Government-Regulated Power Efficiency Sought For Consumer Electronics

The amount of power consumed worldwide by mobile phones, TVs, and PCs could jeopardize efforts to reduce emissions linked to global warming, says an advisory group.
Unless more energy efficiency is mandated for consumer electronics, the amount of power consumed worldwide by mobile phones, TVs, and PCs could triple, jeopardizing efforts to reduce emissions linked to global warming, an international advisory group warned.

The amount of additional power consumer electronics would consume by 2030 without more power efficiency would be equal to the electricity currently consumed in all U.S. and Japanese households, the International Energy Agency said in releasing the report Gadgets And Gigawatts on Wednesday. To stop the trend, the IEA, which acts as a policy adviser to 28 member countries, including the United States, called on governments to implement energy-efficiency policies.

The numbers related to the growing use of electronics is sobering. Already, more than 5.5 billion power supplies are sucking up energy to recharge the billions of devices in homes. Those gadgets include nearly 2 billion TV sets. In addition, more than half of the global population subscribes to a mobile phone service.

With the number of devices expected to double by 2022 and triple by 2030, the cost to consumers for powering these additional gadgets would reach $200 billion in 20 years, the IEA said.

The good news in the report is that the technology exists today to cut by more than half current levels of energy consumption by consumer electronics, mobile phones, and PCs. Implementing best-of-class technology would slow growth in consumption to less than 1% per year through 2030. The reduction in power would lower consumers' energy bills by more than $130 billion by 2030 and avoid the use of electricity equal to the total generating capacity of Japan.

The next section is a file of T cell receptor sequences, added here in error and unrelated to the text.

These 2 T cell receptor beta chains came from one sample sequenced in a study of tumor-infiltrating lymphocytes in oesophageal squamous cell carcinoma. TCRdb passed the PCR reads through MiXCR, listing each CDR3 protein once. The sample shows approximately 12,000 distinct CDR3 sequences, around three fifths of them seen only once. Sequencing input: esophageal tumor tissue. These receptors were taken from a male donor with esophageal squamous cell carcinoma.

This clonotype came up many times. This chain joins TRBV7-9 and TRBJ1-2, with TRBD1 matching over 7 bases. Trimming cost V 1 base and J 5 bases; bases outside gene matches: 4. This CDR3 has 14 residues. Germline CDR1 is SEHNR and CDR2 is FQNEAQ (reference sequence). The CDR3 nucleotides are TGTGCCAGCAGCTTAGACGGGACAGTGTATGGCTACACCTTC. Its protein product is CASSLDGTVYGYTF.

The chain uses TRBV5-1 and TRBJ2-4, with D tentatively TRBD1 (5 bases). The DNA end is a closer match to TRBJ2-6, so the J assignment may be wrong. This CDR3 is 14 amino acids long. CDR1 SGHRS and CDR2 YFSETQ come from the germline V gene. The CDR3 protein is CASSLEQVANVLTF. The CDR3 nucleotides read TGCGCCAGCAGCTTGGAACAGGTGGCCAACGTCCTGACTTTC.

Because longer battery life is a major selling point, mobile devices today are designed to use very little power, a strategy that needs to be extended to devices that run directly off a household outlet. "Where no such commercial drivers exist, governments must step in to ensure that we make the most of every energy efficiency opportunity," IEA executive director Nobuo Tanaka said in a statement.

The largest improvement in energy consumption would come from making hardware and software work together more effectively so that energy is used only when, and to the extent, needed, the IEA said. Strong public policies would ensure efficiency by setting maximum energy use for devices.

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